Probably. President Obama’s proposed budget leaves funding for the CPB intact, so it’s safe to presume that the president would dash congressional hopes of drowning the program. The Senate will be voting on its own version of a budget in March, and it may not include cuts to the CPB. So what’s the big deal? Well, each successive attack–even if unsuccessful–sends a chilling message across the industry to not offend Congress and forces public broadcasters and the media reform movement to maintain a myopic view of what’s possible for our media system.

Fairness and Accuracy in Reporting explains:

…the politics of the current fight are clear: The right calls for budget cuts because it says NPR and PBS are too left-wing. Liberal defenders weigh in to defend the CPB budget, making few or no demands on public broadcasters. This all but guarantees that public broadcasting will continue to be pushed to the right, and further away from its intended mission.

Instead of pursuing opportunities to correct large problems–such as restructuring the funding mechanism to be more sustainable–public broadcasters and their umbrella organizations who do lobby on Capitol Hill are forced to focus on short-term battles to keep them afloat.

Should we be pushing for something better?

Definitely. Sign all the petitions and make all the calls you can now to tell your member of Congress you support public broadcasting. But in the long-term, this support must morph into a mandate for a transformed public media system.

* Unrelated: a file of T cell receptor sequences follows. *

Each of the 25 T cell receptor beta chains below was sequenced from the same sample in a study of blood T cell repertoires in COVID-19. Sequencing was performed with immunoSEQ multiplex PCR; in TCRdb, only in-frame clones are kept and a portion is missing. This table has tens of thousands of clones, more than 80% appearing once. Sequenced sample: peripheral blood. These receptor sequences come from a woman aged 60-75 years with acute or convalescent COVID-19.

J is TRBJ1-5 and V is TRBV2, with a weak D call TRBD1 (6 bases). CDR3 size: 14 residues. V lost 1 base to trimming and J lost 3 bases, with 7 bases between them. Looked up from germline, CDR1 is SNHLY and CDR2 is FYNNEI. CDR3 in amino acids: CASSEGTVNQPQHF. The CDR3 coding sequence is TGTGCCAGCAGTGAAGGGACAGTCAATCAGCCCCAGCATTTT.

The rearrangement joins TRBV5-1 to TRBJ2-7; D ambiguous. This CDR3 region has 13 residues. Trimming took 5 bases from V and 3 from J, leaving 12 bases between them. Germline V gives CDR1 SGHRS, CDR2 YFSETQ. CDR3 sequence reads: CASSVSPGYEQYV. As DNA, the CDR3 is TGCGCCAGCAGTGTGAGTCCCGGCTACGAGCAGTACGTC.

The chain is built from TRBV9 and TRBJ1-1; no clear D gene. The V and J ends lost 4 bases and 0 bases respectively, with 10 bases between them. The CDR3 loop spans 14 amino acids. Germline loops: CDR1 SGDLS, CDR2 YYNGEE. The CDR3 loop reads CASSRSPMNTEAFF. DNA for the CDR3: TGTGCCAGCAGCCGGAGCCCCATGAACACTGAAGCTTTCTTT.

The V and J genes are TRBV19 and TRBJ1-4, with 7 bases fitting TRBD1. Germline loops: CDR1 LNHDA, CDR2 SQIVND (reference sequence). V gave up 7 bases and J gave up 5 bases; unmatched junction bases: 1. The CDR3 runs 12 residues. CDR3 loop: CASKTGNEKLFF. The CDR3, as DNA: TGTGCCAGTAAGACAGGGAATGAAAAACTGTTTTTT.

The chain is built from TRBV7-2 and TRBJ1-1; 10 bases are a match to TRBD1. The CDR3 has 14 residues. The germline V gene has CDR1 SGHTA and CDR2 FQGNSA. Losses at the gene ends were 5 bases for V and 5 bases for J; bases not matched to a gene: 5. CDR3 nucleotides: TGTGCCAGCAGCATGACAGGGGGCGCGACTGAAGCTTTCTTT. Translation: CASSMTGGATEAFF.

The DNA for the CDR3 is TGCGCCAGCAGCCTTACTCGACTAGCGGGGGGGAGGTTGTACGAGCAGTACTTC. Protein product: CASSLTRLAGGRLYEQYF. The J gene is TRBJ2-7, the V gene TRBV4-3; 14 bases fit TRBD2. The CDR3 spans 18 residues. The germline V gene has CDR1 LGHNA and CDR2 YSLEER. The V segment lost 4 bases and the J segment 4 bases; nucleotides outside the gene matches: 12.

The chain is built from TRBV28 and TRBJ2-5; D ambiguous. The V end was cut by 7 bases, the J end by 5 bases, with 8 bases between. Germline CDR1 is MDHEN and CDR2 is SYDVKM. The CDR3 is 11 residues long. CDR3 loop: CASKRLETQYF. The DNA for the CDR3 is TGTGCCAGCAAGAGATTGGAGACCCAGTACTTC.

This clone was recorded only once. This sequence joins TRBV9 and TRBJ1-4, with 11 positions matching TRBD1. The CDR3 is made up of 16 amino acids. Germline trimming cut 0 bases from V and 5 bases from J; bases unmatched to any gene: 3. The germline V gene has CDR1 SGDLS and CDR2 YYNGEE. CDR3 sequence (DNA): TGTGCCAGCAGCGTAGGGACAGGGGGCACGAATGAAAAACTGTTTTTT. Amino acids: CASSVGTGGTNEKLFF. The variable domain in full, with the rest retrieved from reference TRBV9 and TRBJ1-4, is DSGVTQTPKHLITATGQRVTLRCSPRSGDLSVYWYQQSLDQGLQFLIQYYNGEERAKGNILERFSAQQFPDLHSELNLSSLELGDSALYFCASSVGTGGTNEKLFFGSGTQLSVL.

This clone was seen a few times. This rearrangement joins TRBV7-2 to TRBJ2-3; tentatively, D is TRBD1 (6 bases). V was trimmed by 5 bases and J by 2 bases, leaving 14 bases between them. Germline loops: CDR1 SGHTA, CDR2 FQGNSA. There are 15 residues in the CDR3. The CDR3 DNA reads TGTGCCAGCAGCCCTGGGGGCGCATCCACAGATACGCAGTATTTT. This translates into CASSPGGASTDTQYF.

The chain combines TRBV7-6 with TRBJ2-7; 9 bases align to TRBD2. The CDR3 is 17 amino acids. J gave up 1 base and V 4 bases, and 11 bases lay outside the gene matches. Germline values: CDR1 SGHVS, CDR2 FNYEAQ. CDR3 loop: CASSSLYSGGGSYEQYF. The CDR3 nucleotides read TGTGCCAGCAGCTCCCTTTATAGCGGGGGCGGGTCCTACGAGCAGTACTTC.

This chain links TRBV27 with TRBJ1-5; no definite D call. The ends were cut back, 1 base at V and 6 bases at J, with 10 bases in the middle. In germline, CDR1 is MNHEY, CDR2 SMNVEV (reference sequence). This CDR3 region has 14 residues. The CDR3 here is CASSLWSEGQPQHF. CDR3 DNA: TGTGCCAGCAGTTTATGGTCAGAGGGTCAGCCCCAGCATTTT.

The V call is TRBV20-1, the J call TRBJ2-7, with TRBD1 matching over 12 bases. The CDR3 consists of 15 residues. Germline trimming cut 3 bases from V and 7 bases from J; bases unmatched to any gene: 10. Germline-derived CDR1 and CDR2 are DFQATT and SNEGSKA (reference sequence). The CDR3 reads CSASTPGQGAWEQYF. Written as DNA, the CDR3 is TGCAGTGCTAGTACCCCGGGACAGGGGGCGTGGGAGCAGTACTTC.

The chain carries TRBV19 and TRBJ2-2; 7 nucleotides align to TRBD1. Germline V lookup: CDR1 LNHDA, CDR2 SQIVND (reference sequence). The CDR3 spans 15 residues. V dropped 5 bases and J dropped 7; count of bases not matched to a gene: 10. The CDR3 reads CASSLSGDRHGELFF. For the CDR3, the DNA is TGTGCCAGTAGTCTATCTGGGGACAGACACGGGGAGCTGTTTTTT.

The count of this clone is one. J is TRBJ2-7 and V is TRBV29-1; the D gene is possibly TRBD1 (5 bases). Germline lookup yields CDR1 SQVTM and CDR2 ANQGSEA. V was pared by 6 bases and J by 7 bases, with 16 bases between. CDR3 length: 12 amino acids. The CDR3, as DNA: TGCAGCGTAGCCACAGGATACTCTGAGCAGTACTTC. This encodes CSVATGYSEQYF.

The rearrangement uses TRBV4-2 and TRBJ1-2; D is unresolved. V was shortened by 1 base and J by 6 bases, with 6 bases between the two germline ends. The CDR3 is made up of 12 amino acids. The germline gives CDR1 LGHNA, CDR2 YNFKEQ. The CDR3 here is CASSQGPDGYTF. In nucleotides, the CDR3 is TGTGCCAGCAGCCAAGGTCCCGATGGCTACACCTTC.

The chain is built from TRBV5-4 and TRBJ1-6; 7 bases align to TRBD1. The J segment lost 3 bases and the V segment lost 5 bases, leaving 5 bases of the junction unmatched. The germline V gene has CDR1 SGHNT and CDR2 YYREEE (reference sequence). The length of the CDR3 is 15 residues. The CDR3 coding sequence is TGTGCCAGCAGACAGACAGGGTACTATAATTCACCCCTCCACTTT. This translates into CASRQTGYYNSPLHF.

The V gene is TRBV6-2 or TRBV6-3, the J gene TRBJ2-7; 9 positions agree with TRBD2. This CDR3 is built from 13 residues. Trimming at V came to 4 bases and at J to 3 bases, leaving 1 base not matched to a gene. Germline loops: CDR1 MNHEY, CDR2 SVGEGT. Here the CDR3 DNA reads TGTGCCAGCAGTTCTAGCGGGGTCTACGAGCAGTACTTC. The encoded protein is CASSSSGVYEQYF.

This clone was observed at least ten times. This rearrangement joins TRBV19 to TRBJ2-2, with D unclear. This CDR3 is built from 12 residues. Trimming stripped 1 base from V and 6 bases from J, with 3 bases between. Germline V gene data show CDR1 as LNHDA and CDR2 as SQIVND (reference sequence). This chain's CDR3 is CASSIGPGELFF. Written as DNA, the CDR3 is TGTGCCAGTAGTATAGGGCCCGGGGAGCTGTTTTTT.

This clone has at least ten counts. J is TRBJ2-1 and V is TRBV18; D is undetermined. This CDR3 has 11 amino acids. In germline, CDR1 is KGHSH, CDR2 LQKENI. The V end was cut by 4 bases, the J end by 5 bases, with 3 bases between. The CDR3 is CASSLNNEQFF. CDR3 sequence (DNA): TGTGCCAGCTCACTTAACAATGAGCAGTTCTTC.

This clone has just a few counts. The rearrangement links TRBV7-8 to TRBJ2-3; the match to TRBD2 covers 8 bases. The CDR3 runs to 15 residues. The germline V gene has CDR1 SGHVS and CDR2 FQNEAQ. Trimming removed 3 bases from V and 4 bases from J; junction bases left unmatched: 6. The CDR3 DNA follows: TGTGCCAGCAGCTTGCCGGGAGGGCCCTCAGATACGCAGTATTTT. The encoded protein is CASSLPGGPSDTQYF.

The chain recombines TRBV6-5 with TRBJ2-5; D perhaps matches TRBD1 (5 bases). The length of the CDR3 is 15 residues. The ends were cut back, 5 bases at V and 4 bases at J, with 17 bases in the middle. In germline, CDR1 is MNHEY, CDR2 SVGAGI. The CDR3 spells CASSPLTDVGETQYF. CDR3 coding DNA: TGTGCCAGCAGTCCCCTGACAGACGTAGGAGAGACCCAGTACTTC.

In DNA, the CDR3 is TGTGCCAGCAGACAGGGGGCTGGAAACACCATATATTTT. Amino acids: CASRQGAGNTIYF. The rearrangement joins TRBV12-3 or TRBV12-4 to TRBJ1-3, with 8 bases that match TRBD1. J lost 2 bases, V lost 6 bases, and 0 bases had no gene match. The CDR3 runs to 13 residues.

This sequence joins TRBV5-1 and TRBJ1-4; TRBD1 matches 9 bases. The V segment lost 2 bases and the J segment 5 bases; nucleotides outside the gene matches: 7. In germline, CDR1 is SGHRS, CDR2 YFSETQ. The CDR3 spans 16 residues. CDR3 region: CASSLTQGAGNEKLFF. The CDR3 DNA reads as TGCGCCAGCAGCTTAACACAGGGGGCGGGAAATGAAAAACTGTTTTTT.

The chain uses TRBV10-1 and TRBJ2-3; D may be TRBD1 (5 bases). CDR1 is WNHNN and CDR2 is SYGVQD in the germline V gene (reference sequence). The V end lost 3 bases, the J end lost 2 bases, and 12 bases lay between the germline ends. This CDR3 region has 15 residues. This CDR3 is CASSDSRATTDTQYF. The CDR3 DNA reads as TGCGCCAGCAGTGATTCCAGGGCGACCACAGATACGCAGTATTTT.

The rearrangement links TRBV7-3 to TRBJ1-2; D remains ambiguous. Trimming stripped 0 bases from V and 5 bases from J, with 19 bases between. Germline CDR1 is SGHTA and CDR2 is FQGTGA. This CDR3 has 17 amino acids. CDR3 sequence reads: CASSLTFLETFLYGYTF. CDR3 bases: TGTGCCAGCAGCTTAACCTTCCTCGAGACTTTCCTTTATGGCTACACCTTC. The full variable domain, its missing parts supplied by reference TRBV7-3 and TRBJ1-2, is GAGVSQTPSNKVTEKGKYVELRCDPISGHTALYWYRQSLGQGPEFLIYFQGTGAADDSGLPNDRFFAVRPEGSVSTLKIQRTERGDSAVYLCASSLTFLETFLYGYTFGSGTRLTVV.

Simply calling for more money through the same appropriations process won’t do it; an independent, supplemental funding mechanism must be created as an endowment for public media in the form of a trust. The trust could be funded in a variety of ways, such as spectrum use fees and advertising taxes. We need to restore the firewall between the ebb and flow of politics and the on-the-ground reality of running public media stations. And we need to create a more diverse public media system (PDF link) that embraces the digital age.

All of this is achievable as long as we don’t get sidetracked by the congressional circus that happens virtually every year. Fortunately, we should be able to juggle two balls at once: stopping the short-sighted attacks on public broadcasting and pushing for a world-class public media system in America.

Megan Tady is a blogger and video producer for Free Press, the national nonprofit media reform organization. She writes a monthly InTheseTimes.com column on media issues. Follow her on Twitter: @MegTady.